A “pixel” refers to an element of data that may be provided in any format, color space, or compression state that is associated with or readily convertible into data that can be associated with a small area or spot in an image that is printed or displayed. In an embodiment, a pixel is represented by bits where the number of bits in a pixel is indicative of the information associated with the pixel. In an embodiment, the information may correspond to, but not limited to, mono color information, gray color information, or any other color information. For example, in monotone images, a pixel is represented by one bit and therefore the pixel can have only two possible values, i.e., white and black. Similarly, in grayscale images, a pixel is represented by eight bits and therefore the pixel may have 256 shades of gray without any color information. In a color image, a pixel is typically represented by 24 bits. In an embodiment, in RGB color space, each of the 24 bits associated with the pixel is deterministic of both luminance value and the chrominance value associated with the pixel. In an embodiment, in the CIELab, YCbCr, and YUV color spaces, 8 bits out of 24 bits are used to represent the luminance value, while the remaining 16 bits are used to convey chrominance information. In an embodiment, in CMYK color space, each of the 24 bits is used to convey the chrominance information. In another embodiment, 32 bits are used to convey the chrominance and luminance intensity values.

A “luminance value” refers to a measure of brightness of a pixel in an image.

A “chroma channel” corresponds to channels in a color space that carries color information. For example, in YUV color space, ‘U’ and ‘V’ channels are the chroma channels and ‘Y’ channel is the luminance channel. Similarly, in YCbCr color space, ‘Cb’ and ‘Cr’ are the chroma channels.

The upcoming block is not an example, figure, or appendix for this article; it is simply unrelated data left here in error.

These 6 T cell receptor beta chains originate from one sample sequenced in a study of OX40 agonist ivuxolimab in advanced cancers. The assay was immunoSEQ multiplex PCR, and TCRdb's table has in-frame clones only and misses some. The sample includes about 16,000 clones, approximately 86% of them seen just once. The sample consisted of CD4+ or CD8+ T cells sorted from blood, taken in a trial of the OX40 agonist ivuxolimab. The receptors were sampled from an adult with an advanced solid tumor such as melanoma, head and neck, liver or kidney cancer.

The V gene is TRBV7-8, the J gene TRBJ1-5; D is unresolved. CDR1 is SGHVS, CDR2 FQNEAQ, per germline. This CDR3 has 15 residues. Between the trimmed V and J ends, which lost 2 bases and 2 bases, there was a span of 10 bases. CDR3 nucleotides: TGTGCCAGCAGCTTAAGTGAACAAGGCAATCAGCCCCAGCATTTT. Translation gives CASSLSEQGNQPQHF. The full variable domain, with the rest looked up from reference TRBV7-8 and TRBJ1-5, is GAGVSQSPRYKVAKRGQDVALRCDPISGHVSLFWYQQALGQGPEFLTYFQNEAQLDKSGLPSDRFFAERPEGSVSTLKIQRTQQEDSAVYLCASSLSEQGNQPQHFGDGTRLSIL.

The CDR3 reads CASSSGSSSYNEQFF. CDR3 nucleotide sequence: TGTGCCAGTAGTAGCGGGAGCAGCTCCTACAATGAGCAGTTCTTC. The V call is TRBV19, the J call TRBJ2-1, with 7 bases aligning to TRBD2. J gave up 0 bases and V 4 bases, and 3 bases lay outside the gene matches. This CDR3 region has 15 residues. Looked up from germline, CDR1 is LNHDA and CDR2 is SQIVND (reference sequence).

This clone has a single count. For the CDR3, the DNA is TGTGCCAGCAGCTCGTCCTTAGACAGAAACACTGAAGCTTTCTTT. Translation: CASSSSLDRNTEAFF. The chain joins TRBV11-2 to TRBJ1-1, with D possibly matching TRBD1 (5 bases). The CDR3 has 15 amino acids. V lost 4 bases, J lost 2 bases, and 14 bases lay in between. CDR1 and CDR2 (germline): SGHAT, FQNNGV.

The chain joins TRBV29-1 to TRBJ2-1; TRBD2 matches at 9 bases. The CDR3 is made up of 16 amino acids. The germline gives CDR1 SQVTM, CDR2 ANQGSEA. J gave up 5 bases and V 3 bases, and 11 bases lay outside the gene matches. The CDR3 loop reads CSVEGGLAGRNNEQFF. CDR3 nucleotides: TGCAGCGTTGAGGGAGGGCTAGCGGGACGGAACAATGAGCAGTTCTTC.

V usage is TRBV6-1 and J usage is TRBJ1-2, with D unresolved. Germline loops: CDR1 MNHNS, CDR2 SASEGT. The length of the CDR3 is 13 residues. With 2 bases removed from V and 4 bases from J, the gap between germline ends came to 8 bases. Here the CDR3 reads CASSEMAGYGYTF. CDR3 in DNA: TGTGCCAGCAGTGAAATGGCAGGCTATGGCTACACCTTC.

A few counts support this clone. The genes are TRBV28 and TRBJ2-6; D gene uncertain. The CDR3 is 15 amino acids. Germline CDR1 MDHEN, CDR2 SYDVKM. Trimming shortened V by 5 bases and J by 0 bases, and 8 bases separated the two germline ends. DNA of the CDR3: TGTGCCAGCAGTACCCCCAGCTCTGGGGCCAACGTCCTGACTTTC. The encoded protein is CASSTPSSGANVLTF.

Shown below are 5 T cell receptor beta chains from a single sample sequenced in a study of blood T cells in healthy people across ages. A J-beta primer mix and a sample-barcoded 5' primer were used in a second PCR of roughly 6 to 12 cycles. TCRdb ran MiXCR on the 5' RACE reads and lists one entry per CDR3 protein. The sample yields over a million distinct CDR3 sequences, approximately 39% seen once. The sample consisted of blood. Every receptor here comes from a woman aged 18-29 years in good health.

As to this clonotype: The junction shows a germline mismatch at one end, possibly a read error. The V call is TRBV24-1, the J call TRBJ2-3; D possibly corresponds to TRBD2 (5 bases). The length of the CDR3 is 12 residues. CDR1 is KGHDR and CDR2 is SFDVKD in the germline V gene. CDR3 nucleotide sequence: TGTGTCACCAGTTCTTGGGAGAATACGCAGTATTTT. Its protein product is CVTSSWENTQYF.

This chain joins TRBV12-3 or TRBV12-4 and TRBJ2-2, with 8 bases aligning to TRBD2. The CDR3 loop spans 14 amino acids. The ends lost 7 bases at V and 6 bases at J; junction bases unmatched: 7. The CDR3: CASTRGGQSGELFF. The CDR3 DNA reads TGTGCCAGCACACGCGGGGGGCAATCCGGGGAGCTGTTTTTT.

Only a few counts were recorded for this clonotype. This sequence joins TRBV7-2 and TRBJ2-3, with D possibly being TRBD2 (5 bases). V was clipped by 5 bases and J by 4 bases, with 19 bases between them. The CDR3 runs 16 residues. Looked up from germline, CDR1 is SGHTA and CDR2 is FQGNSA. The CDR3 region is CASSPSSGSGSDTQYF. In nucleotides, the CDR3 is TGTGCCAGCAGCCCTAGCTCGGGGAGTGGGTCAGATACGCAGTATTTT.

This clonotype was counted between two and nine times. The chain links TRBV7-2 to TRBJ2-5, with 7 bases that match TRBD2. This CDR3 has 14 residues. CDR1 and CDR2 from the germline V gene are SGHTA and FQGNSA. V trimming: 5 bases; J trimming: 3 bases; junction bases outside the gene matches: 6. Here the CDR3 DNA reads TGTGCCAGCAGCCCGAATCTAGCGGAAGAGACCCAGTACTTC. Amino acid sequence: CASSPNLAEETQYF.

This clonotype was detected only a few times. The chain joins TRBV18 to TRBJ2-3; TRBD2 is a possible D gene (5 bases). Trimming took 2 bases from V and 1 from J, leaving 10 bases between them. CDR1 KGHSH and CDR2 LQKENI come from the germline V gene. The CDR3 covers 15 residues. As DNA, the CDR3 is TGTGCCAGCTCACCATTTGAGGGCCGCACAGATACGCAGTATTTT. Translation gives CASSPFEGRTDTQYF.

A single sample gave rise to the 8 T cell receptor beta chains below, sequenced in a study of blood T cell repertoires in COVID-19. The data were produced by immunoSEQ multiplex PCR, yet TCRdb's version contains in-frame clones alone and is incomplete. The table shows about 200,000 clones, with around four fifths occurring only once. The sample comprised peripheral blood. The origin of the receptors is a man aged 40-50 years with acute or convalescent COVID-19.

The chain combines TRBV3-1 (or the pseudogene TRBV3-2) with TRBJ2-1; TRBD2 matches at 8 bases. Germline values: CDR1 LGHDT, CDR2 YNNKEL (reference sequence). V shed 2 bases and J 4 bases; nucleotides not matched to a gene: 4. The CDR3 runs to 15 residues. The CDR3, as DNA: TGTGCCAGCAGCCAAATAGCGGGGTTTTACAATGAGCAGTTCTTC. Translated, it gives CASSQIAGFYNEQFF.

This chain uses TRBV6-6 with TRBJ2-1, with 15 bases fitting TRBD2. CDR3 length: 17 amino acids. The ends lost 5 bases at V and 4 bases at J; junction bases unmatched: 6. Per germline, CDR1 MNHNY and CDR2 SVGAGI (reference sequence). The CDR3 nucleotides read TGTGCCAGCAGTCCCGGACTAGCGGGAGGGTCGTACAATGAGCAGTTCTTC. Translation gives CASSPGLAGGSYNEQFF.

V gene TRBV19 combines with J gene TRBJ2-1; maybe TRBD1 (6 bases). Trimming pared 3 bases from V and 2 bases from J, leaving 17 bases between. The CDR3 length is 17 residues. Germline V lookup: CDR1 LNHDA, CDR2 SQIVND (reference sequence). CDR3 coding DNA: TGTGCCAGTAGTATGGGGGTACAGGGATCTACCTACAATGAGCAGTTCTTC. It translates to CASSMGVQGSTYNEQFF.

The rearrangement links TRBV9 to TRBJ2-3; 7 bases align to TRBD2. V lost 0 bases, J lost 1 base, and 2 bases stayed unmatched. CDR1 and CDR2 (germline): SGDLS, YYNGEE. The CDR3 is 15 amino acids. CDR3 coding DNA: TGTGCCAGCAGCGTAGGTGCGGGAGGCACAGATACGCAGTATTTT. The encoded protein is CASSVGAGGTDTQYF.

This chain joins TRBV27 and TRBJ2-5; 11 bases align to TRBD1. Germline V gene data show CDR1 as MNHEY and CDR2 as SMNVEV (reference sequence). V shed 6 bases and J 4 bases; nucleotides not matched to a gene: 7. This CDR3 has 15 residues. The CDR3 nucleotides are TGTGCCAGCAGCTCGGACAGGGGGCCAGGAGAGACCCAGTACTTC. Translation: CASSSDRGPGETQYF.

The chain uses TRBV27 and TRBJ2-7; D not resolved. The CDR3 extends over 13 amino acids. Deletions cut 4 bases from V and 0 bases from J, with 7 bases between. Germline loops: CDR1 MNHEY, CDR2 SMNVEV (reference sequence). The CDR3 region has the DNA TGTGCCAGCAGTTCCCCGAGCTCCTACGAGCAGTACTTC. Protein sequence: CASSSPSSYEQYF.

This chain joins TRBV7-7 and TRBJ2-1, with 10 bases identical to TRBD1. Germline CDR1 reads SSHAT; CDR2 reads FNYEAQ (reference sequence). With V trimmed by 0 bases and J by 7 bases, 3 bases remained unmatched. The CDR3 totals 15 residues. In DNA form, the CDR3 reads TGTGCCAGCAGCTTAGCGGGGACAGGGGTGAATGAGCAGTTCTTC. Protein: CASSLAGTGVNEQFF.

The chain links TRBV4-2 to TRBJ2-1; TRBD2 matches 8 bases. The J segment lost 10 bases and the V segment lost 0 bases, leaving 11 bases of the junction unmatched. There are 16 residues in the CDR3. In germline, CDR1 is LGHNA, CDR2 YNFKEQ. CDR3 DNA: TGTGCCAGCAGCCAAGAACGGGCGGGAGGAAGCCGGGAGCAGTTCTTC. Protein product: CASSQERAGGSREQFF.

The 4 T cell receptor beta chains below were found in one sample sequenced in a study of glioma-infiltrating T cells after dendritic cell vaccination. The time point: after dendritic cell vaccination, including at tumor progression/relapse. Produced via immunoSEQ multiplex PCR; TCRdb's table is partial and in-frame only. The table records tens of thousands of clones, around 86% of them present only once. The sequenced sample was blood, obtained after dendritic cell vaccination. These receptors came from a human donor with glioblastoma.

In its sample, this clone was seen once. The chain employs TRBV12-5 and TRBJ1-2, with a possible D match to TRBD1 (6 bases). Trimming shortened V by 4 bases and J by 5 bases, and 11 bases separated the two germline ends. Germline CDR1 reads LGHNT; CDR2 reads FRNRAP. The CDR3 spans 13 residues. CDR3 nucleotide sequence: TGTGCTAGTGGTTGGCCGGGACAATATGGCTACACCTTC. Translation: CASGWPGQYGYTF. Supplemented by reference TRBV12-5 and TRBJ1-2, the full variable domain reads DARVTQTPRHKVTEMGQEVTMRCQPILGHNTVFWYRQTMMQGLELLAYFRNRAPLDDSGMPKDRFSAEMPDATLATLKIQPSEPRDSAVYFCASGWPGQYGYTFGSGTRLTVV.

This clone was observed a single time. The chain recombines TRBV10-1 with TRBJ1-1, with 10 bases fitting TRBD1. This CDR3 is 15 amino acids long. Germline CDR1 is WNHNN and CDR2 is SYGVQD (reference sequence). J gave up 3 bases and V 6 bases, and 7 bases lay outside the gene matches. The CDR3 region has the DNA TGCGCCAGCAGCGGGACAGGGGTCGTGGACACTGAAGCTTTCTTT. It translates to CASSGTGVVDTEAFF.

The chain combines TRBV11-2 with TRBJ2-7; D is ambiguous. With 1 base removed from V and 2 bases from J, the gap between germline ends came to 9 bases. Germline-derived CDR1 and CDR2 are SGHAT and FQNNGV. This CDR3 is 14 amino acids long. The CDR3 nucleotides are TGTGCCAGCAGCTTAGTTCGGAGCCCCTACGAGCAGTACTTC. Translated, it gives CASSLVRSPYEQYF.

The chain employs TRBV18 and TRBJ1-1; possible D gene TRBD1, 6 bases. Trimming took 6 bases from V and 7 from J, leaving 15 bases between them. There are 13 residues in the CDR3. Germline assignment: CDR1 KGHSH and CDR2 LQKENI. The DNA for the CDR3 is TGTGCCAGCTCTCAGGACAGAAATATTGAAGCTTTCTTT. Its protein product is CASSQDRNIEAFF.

A “chroma value” refers to a measure of color content associated with a pixel in an image. In an embodiment, the chroma value associated with a pixel is deterministic of the color characteristics of the pixel. In some embodiments, a chroma value of a pixel is measured in reference to an offset value. In an embodiment, the offset value is deterministic of a neutral color value in a color space. For example, 128 represent the neutral color value for chrominance channels in color spaces such as, but are not limited to, CIELab, YUV, and YCbCr. Further, a pixel with a chroma value greater than or equal to 148 or less than or equal to 108 (e.g., 128±20) in at least one of the chroma channels is a color pixel. In another example, a pixel with a chroma value of 128±3 in both the chroma channels is a neutral pixel. It would be apparent to a person having ordinary skill in the art that ranges for color pixels and neutral pixels have been mentioned for illustrative purposes. In an embodiment, the ranges for the color pixels and the neutral pixels can vary based on color spaces and applications. In an embodiment, the chroma value is determined based on a combination of the two chrominance channels in a color space. Examples of the combination of the two chrominance channels include, but not limited to, a and b channels in the CIELab color space, Cb and Cr channels in the YCbCr color space, and U and V channels in the YUV color space.

A “fuzzy color pixel” refers to a pixel having a chroma in between the chroma value of a neutral pixel and that of a color pixel. In an embodiment, it may be difficult to determine whether the fuzzy color pixel is to be tagged as a color pixel or a neutral pixel. In an embodiment, the chroma value of a fuzzy color pixel for at least one of the chroma channels lies between 109-118 or 138-147, when the other chroma channel is not in a range for the color pixel (i.e., chroma value greater than or equal to 148 or less than or equal to 108). In another embodiment, fuzzy color pixel may be determined based on the combination of values of both the chroma channels.